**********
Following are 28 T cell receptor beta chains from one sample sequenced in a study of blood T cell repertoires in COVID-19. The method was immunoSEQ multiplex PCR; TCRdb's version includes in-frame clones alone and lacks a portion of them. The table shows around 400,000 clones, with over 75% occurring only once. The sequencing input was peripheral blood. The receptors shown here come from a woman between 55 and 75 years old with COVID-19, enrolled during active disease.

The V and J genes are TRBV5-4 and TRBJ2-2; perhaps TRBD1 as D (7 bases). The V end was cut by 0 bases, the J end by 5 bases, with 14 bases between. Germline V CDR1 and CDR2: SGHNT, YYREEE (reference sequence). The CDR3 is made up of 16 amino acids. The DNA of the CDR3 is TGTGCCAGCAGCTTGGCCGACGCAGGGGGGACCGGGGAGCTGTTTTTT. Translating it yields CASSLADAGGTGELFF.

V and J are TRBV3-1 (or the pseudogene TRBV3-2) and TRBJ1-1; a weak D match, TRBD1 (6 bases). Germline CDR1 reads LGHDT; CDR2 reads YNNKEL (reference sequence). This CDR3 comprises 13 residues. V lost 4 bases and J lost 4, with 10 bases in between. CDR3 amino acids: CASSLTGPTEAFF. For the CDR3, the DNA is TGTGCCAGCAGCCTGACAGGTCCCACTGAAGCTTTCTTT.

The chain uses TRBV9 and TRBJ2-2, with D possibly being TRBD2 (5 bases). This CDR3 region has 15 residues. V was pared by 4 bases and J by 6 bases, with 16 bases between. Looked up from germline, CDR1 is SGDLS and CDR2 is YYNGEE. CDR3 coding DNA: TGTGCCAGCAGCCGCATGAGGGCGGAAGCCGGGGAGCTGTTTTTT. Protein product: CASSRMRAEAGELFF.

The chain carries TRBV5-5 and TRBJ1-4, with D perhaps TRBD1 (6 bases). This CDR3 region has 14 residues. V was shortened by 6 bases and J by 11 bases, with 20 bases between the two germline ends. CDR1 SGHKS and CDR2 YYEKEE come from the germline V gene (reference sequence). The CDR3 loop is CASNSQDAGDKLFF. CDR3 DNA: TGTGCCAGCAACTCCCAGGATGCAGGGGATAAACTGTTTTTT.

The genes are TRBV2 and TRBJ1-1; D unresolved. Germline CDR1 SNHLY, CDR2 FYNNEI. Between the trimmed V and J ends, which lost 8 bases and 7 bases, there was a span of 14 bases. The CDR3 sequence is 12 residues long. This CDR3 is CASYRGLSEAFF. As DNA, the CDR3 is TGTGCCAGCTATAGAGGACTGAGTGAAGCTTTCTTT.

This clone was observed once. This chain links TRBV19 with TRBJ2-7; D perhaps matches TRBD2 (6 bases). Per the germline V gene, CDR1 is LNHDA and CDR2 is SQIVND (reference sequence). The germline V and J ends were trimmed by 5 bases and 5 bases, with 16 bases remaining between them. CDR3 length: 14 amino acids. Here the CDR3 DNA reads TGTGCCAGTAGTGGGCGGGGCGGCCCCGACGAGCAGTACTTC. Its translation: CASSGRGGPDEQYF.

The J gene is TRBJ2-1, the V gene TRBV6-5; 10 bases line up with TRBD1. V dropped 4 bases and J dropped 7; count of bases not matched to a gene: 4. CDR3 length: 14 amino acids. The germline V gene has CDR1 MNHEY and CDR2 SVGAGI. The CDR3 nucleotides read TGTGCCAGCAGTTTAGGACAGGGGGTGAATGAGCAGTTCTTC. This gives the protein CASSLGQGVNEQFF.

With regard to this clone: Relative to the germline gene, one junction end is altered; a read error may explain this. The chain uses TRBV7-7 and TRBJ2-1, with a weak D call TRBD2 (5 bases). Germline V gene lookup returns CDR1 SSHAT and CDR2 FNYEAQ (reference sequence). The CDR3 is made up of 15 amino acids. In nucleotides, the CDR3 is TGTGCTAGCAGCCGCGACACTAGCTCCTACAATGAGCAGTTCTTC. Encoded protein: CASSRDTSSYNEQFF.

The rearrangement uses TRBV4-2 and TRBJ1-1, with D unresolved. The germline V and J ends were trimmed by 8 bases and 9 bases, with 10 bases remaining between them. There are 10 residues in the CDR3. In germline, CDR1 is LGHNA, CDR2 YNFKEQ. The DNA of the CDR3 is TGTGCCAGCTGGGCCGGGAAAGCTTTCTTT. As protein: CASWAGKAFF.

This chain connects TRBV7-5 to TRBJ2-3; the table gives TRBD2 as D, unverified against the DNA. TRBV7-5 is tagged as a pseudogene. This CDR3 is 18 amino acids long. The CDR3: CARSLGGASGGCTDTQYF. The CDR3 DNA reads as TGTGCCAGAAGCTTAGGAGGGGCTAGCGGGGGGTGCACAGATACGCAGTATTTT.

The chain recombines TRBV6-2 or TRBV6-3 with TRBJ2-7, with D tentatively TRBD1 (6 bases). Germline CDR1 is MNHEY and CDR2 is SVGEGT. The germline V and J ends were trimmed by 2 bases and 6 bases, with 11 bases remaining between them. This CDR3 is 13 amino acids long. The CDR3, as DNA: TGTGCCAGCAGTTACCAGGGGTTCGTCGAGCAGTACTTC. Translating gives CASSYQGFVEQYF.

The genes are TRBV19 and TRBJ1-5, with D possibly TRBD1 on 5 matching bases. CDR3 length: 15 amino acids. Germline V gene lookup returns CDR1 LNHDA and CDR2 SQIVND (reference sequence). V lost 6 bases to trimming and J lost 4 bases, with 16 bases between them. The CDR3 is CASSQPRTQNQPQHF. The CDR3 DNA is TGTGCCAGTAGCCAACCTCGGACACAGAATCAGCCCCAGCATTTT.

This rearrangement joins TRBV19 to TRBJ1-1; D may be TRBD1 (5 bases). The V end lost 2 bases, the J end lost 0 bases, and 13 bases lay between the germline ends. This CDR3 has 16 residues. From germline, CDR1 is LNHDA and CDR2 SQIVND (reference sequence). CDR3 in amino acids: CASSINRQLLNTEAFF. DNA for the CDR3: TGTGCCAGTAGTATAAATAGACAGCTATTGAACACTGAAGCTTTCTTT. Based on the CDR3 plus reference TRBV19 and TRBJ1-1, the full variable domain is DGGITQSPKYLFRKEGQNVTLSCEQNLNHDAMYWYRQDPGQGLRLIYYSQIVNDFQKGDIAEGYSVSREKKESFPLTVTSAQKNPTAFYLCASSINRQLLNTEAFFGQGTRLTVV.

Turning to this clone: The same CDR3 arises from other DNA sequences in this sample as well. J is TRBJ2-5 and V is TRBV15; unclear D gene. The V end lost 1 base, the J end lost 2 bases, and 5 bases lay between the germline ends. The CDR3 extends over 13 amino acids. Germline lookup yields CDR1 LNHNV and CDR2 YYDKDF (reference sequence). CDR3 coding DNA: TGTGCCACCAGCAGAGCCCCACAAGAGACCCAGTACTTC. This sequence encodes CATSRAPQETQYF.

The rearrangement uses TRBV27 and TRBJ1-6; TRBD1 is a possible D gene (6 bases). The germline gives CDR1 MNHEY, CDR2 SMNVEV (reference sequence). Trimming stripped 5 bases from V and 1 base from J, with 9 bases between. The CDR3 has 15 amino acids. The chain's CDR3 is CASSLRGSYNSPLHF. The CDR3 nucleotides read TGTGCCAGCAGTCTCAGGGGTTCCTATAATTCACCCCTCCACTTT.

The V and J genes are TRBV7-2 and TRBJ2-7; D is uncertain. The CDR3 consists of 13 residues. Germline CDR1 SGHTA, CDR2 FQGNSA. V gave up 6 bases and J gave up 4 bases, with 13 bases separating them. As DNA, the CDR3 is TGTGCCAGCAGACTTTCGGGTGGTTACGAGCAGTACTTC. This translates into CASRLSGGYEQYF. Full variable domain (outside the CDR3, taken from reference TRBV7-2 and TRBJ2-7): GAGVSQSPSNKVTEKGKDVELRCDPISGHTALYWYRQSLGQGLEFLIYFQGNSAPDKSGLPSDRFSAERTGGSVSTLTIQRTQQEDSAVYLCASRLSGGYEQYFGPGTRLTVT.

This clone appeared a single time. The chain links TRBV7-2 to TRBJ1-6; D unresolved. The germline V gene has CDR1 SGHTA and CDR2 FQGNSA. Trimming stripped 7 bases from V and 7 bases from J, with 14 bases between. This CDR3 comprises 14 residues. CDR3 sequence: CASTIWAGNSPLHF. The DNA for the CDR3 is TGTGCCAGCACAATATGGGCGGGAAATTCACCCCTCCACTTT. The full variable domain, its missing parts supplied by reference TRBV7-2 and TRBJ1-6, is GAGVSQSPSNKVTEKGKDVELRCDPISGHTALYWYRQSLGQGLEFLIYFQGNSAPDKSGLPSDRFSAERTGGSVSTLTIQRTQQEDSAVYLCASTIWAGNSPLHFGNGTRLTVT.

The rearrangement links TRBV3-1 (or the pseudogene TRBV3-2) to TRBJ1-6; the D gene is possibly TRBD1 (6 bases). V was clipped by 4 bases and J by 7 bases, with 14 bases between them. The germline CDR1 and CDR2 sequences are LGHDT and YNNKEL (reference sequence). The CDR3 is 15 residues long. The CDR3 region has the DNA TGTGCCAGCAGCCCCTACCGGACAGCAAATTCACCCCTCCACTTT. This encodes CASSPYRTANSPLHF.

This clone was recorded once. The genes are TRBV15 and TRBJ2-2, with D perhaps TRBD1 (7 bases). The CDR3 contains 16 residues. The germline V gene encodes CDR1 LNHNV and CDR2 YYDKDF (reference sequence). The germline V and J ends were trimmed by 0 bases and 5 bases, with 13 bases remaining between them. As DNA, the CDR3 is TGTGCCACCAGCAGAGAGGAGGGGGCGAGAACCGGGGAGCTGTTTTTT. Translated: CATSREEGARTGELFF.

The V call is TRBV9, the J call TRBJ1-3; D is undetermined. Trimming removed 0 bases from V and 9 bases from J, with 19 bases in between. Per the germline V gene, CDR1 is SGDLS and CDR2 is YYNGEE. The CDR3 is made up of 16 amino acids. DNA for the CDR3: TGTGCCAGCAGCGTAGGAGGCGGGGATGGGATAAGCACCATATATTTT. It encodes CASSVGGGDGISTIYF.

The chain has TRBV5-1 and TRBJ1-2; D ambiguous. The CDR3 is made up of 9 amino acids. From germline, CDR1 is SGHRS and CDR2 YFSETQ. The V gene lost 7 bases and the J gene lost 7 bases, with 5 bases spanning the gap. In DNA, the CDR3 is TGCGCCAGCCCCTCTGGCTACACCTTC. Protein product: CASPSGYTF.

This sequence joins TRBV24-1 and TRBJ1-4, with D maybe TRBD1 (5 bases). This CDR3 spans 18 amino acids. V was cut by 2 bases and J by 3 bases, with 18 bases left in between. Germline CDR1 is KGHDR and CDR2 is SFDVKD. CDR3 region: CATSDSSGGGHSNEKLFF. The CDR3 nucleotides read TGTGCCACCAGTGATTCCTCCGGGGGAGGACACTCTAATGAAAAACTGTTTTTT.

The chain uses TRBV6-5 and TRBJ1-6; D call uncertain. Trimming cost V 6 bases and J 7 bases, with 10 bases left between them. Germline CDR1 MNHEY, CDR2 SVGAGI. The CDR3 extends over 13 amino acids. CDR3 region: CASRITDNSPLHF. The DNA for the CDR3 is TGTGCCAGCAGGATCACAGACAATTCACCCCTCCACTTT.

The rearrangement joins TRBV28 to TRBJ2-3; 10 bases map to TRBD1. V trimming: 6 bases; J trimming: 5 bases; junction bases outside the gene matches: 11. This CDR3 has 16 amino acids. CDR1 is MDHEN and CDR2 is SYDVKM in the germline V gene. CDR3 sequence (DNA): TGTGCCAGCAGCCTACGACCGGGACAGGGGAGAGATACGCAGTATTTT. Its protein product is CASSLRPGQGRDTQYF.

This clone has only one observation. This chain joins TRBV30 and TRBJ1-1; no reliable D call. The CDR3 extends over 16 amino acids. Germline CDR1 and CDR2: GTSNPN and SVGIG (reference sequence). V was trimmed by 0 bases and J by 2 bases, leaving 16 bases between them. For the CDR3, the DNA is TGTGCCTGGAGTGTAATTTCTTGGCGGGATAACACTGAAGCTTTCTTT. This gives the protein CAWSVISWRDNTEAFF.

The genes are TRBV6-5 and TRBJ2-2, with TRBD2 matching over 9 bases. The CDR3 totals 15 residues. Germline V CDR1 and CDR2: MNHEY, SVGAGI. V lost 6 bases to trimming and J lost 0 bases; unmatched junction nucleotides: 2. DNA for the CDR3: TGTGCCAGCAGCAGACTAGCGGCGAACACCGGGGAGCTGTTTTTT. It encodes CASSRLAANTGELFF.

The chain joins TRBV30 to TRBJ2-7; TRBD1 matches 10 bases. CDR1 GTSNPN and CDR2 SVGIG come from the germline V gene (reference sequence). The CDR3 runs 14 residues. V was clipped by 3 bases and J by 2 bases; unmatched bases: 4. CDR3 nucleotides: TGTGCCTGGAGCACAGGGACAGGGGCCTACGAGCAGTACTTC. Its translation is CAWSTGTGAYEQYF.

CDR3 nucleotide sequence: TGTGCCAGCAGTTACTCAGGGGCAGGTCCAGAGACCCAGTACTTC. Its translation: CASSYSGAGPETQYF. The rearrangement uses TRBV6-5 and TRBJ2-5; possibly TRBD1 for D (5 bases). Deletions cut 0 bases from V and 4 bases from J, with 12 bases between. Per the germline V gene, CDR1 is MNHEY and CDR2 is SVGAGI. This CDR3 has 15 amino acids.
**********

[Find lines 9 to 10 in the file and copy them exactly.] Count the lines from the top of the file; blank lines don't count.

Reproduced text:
With regard to this clone: Relative to the germline gene, one junction end is altered; a read error may explain this. The chain uses TRBV7-7 and TRBJ2-1, with a weak D call TRBD2 (5 bases). Germline V gene lookup returns CDR1 SSHAT and CDR2 FNYEAQ (reference sequence). The CDR3 is made up of 15 amino acids. In nucleotides, the CDR3 is TGTGCTAGCAGCCGCGACACTAGCTCCTACAATGAGCAGTTCTTC. Encoded protein: CASSRDTSSYNEQFF.

The rearrangement uses TRBV4-2 and TRBJ1-1, with D unresolved. The germline V and J ends were trimmed by 8 bases and 9 bases, with 10 bases remaining between them. There are 10 residues in the CDR3. In germline, CDR1 is LGHNA, CDR2 YNFKEQ. The DNA of the CDR3 is TGTGCCAGCTGGGCCGGGAAAGCTTTCTTT. As protein: CASWAGKAFF.